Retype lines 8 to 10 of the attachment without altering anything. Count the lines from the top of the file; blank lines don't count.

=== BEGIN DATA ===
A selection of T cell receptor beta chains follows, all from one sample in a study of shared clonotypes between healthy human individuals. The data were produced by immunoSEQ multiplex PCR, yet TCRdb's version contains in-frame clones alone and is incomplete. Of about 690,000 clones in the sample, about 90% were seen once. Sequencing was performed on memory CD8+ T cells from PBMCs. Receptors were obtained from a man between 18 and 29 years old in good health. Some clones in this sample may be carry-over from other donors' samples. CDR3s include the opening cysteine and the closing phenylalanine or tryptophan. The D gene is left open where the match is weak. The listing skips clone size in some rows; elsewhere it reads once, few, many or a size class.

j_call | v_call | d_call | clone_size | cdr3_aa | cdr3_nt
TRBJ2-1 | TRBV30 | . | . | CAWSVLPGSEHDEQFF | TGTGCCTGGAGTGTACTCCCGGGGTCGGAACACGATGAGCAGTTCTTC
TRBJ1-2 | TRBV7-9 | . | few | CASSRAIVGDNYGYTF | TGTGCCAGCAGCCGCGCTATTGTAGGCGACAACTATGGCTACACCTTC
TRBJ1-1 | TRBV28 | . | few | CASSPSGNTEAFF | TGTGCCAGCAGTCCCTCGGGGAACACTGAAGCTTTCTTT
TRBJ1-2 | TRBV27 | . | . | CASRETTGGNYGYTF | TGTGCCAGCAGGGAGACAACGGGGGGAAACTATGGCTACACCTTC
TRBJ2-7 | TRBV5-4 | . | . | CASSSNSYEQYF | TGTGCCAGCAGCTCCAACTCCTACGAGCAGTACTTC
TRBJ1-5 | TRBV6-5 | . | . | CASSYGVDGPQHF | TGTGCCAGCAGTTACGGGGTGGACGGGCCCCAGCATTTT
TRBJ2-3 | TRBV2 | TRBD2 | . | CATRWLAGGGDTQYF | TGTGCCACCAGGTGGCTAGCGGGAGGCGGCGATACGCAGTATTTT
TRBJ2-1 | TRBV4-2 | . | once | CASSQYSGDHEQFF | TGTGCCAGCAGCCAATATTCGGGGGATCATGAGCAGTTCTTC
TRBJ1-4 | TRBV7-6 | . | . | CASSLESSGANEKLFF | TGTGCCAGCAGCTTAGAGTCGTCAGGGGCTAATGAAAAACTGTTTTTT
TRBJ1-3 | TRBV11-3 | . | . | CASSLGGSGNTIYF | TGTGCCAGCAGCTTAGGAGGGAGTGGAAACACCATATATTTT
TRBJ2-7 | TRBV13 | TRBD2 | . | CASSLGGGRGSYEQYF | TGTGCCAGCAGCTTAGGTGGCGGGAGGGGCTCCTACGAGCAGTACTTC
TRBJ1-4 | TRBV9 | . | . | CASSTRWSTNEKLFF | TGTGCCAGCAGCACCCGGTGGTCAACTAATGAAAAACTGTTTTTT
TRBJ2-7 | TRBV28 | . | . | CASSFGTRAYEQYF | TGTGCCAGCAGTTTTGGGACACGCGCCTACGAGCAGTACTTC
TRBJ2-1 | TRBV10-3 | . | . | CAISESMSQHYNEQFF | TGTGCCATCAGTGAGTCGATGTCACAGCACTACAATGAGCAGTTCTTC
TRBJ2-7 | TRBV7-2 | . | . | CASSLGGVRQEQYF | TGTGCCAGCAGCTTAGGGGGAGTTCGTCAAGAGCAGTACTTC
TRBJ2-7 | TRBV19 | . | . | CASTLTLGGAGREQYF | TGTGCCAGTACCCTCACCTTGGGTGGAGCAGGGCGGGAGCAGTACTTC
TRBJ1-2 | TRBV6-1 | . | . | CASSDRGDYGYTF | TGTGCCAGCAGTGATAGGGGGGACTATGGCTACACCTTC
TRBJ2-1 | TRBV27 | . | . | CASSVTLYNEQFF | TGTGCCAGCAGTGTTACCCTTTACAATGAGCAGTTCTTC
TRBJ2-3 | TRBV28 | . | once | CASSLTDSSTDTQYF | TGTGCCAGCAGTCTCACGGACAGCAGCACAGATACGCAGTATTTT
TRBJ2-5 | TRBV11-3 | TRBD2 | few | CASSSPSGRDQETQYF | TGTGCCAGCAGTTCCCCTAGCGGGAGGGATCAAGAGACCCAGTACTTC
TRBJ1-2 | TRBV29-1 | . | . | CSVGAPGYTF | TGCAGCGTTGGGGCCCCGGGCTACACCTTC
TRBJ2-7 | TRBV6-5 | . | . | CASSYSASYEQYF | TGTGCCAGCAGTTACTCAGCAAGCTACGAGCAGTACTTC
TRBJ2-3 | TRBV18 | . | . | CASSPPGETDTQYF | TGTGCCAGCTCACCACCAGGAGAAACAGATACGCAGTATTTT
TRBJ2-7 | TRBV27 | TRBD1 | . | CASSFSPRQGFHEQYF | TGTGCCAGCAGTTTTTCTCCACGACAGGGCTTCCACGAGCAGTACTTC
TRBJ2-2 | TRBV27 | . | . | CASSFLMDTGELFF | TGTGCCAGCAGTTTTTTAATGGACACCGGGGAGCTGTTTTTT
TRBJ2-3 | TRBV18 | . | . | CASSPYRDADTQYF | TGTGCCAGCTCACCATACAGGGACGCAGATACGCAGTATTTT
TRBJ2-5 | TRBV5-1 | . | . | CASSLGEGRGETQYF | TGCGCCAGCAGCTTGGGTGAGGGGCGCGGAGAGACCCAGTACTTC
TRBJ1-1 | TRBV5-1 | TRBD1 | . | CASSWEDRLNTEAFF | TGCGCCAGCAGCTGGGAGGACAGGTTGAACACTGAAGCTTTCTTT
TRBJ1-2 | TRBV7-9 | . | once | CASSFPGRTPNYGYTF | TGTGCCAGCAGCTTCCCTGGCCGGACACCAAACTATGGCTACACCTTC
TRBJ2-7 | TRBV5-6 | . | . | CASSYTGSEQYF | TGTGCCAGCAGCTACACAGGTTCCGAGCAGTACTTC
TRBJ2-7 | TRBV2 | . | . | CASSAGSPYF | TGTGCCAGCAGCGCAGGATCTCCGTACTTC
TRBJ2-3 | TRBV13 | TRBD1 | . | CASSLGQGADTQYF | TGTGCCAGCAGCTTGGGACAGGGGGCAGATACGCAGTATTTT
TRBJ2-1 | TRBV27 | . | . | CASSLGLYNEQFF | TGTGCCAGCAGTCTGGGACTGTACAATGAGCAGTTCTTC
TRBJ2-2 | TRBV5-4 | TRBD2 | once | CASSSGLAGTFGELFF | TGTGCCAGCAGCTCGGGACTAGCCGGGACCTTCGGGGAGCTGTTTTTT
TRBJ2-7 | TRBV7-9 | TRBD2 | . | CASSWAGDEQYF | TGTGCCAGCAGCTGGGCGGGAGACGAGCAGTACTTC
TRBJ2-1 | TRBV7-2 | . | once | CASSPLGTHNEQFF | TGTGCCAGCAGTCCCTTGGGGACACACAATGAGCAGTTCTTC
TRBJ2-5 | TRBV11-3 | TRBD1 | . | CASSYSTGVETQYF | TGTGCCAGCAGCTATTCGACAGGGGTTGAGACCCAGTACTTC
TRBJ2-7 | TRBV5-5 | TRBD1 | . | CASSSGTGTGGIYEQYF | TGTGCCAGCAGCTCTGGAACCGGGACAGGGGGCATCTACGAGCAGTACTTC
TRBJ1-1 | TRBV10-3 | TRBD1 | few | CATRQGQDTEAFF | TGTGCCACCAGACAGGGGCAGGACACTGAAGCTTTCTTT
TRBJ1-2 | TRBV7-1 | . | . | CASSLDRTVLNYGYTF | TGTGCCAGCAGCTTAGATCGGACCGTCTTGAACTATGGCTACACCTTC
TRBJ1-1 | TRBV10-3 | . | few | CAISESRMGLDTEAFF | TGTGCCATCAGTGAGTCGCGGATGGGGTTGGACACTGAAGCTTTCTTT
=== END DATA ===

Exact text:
TRBJ1-5 | TRBV6-5 | . | . | CASSYGVDGPQHF | TGTGCCAGCAGTTACGGGGTGGACGGGCCCCAGCATTTT
TRBJ2-3 | TRBV2 | TRBD2 | . | CATRWLAGGGDTQYF | TGTGCCACCAGGTGGCTAGCGGGAGGCGGCGATACGCAGTATTTT
TRBJ2-1 | TRBV4-2 | . | once | CASSQYSGDHEQFF | TGTGCCAGCAGCCAATATTCGGGGGATCATGAGCAGTTCTTC